Treatment of IBD may also impact mood, and mood may affect treatment response. Studies on the psychiatric consequences of corticosteroids indicate that as many as 40% of adults experience mood or anxiety symptoms, with those on high doses or with histories of mood disorders at highest risk.25 In a study of 100 consecutive patients starting infliximab (Remicade, Janssen), patients meeting the criteria for depression according to the Patient Health Questionnaire at baseline had a lower remission rate, and at 4-week follow-up, 88% of these patients needed retreatment.26 Alternatively, treatment with infliximab had a positive impact on depression, potentially by modifying shared inflammatory pathways.27 It is possible that emerging therapeutic paradigms supporting mucosal healing and deep remission28 may have additional benefit on IBD-driven depression.
Another way in which depression could impact response to IBD treatment is through the presentation of functional gastrointestinal disorders, particularly irritable bowel syndrome and centrally mediated abdominal pain syndrome. In a study of 356 patients with IBD, there was a strong association between IBD, depression, and coexisting functional gastrointestinal disorders in the absence of inflammation, suggesting that patient-reported IBD severity may be influenced by depression and pose a risk for overtreatment or poor health care delivery.29,30
In addition to recognizing the multiple ways in which depression and IBD overlap, it is important to consider the impact of treating depression as it relates to IBD outcomes.
Assessment and Treatment of Depression in the Setting of IBD
In a recent review of 79 studies,31 21 different techniques were used to assess depression, with the majority using the Hospital Anxiety and Depression Scale.32 There is some debate as to the cost-effectiveness of screening for depression in primary care33 and higher-risk populations,34 but we still recommend that depression be considered as part of any IBD assessment given its strong, negative impact on outcomes. Depression has been undertreated in this population in the past35 and, if it remains as such, will continue to pose a significant risk to the current health care system.36 Indeed, the recently published guidelines37 for preventive health care in patients with IBD include recommendations regarding the importance of screening for depression.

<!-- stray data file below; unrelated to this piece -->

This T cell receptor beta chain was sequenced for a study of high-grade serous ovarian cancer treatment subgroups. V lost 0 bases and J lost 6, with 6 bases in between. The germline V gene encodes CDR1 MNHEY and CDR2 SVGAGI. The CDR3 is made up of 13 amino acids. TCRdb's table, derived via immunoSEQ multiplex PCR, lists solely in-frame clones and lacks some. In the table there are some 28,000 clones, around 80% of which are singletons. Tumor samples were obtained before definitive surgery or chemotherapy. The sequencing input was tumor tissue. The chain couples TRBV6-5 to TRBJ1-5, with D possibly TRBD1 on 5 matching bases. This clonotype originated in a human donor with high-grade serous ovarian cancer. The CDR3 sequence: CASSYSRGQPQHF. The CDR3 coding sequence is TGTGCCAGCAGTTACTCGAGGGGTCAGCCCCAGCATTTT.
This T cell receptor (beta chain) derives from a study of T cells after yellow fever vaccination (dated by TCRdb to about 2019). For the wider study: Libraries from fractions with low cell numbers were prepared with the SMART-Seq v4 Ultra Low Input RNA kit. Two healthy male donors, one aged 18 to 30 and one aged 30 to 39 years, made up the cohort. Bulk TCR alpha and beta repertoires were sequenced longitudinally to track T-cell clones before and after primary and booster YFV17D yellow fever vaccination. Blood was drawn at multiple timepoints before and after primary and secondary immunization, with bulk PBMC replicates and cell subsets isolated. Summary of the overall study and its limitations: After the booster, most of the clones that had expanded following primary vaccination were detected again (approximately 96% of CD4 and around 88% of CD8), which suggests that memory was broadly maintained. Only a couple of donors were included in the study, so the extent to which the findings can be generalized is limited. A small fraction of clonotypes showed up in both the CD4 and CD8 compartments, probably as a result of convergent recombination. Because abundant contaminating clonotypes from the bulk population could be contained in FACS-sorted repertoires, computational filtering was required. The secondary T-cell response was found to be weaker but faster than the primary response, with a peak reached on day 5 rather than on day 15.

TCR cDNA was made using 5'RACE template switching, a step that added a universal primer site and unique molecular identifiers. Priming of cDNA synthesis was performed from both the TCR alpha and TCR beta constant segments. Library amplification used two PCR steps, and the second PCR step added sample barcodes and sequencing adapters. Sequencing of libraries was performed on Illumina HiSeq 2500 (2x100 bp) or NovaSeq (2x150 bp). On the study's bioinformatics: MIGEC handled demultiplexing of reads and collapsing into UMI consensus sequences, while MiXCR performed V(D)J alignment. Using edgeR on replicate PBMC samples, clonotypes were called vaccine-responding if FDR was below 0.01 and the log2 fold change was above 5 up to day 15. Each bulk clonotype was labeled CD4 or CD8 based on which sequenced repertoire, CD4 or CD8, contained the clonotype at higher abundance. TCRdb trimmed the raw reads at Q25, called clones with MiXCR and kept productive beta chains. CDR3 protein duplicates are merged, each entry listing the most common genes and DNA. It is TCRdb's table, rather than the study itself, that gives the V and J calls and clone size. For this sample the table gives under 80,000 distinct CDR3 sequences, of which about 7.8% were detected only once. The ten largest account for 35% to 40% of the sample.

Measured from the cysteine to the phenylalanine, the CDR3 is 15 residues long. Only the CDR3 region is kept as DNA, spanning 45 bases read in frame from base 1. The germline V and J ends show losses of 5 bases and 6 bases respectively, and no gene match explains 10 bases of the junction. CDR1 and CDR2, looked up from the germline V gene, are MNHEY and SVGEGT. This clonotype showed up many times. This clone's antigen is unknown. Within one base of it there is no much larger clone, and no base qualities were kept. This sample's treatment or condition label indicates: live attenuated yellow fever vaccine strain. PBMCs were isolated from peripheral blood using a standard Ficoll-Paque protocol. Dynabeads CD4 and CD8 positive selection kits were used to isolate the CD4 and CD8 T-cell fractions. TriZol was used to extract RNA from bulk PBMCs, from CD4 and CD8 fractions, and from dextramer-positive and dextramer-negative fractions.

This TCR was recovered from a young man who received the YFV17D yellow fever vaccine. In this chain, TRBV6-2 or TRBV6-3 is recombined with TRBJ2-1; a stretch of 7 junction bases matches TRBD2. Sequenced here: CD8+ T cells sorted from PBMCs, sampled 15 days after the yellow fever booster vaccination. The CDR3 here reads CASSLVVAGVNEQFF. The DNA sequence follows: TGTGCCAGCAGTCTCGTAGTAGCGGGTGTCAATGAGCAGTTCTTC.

If depression is identified, mental health inter-ventions, including behavioral therapies and/or medi-cations, can be extremely effective. Behavioral therapies, particularly cognitive behavioral therapy and behavioral activation therapy for depression, are widely accepted and effective.38,39 Trials of cognitive behavioral therapy,40-43 including those adapted specifically to pediatric IBD,44-47 show promise. Online delivery may also be an option for adults with IBD.41 Selective serotonin reuptake inhibitors (SSRIs) have also been widely used in this population with modest effect.48 In one of the only prospective studies,49 depressed patients with Crohn’s disease undergoing 6 months of a range of antidepressant drug treatments (SSRI, serotonin-norepinephrine reuptake inhibitor [SNRI], or a combination of the two) saw improvement in depression, anxiety, quality of life, and sexual functioning scores, as well as an improvement in Crohn’s Disease Activity Index score. In another retrospective study, usage of antidepressants (most commonly citalopram and fluoxetine) to treat concomitant depression in patients with IBD was found to be associated with a decrease in relapse rates, corticosteroid use, and number of endoscopies.50
Depression has been documented in IBD and has a significant impact on disease outcomes, including quality of life, health care use, and efficacy of treatment. The relationship between IBD and depression is likely bidirectional. We recommend that depression be assessed as part of routine care in IBD and that IBD specialists do the following to ensure that the patient’s needs are adequately addressed: (1) spend time on a patient-friendly conversation starter explaining the link between depression and IBD in order to reduce stigma and increase buy-in for treatment if it becomes necessary (Table); (2) identify several local mental health providers to refer patients to when needed and make sure that these providers know that the IBD provider would like to be kept informed of their care plan; and (3) become familiar with 1 or 2 reliable SSRIs/SNRIs that can be used as a backup if mental health care is unavailable.
The authors have no relevant conflicts of interest to disclose.